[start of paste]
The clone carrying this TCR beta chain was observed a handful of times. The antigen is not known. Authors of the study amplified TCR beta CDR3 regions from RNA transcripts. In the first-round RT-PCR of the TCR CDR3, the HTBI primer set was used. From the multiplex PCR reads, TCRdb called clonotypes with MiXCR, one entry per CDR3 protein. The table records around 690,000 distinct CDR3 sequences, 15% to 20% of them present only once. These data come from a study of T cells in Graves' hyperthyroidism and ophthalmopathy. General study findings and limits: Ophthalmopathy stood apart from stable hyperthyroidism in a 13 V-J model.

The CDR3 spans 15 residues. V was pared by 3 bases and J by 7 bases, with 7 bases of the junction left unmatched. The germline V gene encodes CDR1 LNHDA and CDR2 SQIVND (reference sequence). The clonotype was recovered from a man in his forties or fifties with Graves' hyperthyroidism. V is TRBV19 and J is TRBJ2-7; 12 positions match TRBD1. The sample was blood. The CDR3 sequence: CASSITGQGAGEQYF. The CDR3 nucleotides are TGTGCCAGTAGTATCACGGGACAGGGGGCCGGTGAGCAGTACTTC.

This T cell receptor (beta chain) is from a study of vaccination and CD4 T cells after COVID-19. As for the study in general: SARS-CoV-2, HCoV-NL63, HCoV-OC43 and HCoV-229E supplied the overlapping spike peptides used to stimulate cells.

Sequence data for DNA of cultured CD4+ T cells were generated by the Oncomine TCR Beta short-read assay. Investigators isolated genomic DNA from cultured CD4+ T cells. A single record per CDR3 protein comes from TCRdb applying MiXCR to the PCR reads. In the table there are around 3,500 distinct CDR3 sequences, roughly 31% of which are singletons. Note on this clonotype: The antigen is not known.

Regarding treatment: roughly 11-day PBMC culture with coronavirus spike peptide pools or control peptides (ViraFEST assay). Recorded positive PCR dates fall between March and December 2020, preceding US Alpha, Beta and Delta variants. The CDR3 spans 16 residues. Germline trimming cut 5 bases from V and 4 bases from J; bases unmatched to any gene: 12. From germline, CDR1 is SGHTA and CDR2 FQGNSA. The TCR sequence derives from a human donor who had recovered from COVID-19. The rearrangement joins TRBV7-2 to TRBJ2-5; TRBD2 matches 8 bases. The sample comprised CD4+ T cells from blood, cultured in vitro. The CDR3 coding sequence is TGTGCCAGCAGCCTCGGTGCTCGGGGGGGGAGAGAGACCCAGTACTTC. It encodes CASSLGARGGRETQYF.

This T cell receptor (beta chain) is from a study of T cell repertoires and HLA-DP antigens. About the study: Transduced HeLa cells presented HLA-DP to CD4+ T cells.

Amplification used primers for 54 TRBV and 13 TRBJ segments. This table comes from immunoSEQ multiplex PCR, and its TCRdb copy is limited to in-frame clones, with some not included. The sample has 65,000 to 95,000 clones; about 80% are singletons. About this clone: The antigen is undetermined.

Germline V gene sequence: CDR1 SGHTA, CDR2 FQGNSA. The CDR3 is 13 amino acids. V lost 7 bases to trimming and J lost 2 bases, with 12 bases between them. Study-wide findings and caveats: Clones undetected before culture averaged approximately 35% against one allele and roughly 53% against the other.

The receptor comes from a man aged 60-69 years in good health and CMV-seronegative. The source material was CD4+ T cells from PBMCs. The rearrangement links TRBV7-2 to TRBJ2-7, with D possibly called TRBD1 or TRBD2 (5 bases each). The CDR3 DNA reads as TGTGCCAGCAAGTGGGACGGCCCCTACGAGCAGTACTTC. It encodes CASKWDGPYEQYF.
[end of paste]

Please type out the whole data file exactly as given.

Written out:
The clone carrying this TCR beta chain was observed a handful of times. The antigen is not known. Authors of the study amplified TCR beta CDR3 regions from RNA transcripts. In the first-round RT-PCR of the TCR CDR3, the HTBI primer set was used. From the multiplex PCR reads, TCRdb called clonotypes with MiXCR, one entry per CDR3 protein. The table records around 690,000 distinct CDR3 sequences, 15% to 20% of them present only once. These data come from a study of T cells in Graves' hyperthyroidism and ophthalmopathy. General study findings and limits: Ophthalmopathy stood apart from stable hyperthyroidism in a 13 V-J model.

The CDR3 spans 15 residues. V was pared by 3 bases and J by 7 bases, with 7 bases of the junction left unmatched. The germline V gene encodes CDR1 LNHDA and CDR2 SQIVND (reference sequence). The clonotype was recovered from a man in his forties or fifties with Graves' hyperthyroidism. V is TRBV19 and J is TRBJ2-7; 12 positions match TRBD1. The sample was blood. The CDR3 sequence: CASSITGQGAGEQYF. The CDR3 nucleotides are TGTGCCAGTAGTATCACGGGACAGGGGGCCGGTGAGCAGTACTTC.

This T cell receptor (beta chain) is from a study of vaccination and CD4 T cells after COVID-19. As for the study in general: SARS-CoV-2, HCoV-NL63, HCoV-OC43 and HCoV-229E supplied the overlapping spike peptides used to stimulate cells.

Sequence data for DNA of cultured CD4+ T cells were generated by the Oncomine TCR Beta short-read assay. Investigators isolated genomic DNA from cultured CD4+ T cells. A single record per CDR3 protein comes from TCRdb applying MiXCR to the PCR reads. In the table there are around 3,500 distinct CDR3 sequences, roughly 31% of which are singletons. Note on this clonotype: The antigen is not known.

Regarding treatment: roughly 11-day PBMC culture with coronavirus spike peptide pools or control peptides (ViraFEST assay). Recorded positive PCR dates fall between March and December 2020, preceding US Alpha, Beta and Delta variants. The CDR3 spans 16 residues. Germline trimming cut 5 bases from V and 4 bases from J; bases unmatched to any gene: 12. From germline, CDR1 is SGHTA and CDR2 FQGNSA. The TCR sequence derives from a human donor who had recovered from COVID-19. The rearrangement joins TRBV7-2 to TRBJ2-5; TRBD2 matches 8 bases. The sample comprised CD4+ T cells from blood, cultured in vitro. The CDR3 coding sequence is TGTGCCAGCAGCCTCGGTGCTCGGGGGGGGAGAGAGACCCAGTACTTC. It encodes CASSLGARGGRETQYF.

This T cell receptor (beta chain) is from a study of T cell repertoires and HLA-DP antigens. About the study: Transduced HeLa cells presented HLA-DP to CD4+ T cells.

Amplification used primers for 54 TRBV and 13 TRBJ segments. This table comes from immunoSEQ multiplex PCR, and its TCRdb copy is limited to in-frame clones, with some not included. The sample has 65,000 to 95,000 clones; about 80% are singletons. About this clone: The antigen is undetermined.

Germline V gene sequence: CDR1 SGHTA, CDR2 FQGNSA. The CDR3 is 13 amino acids. V lost 7 bases to trimming and J lost 2 bases, with 12 bases between them. Study-wide findings and caveats: Clones undetected before culture averaged approximately 35% against one allele and roughly 53% against the other.

The receptor comes from a man aged 60-69 years in good health and CMV-seronegative. The source material was CD4+ T cells from PBMCs. The rearrangement links TRBV7-2 to TRBJ2-7, with D possibly called TRBD1 or TRBD2 (5 bases each). The CDR3 DNA reads as TGTGCCAGCAAGTGGGACGGCCCCTACGAGCAGTACTTC. It encodes CASKWDGPYEQYF.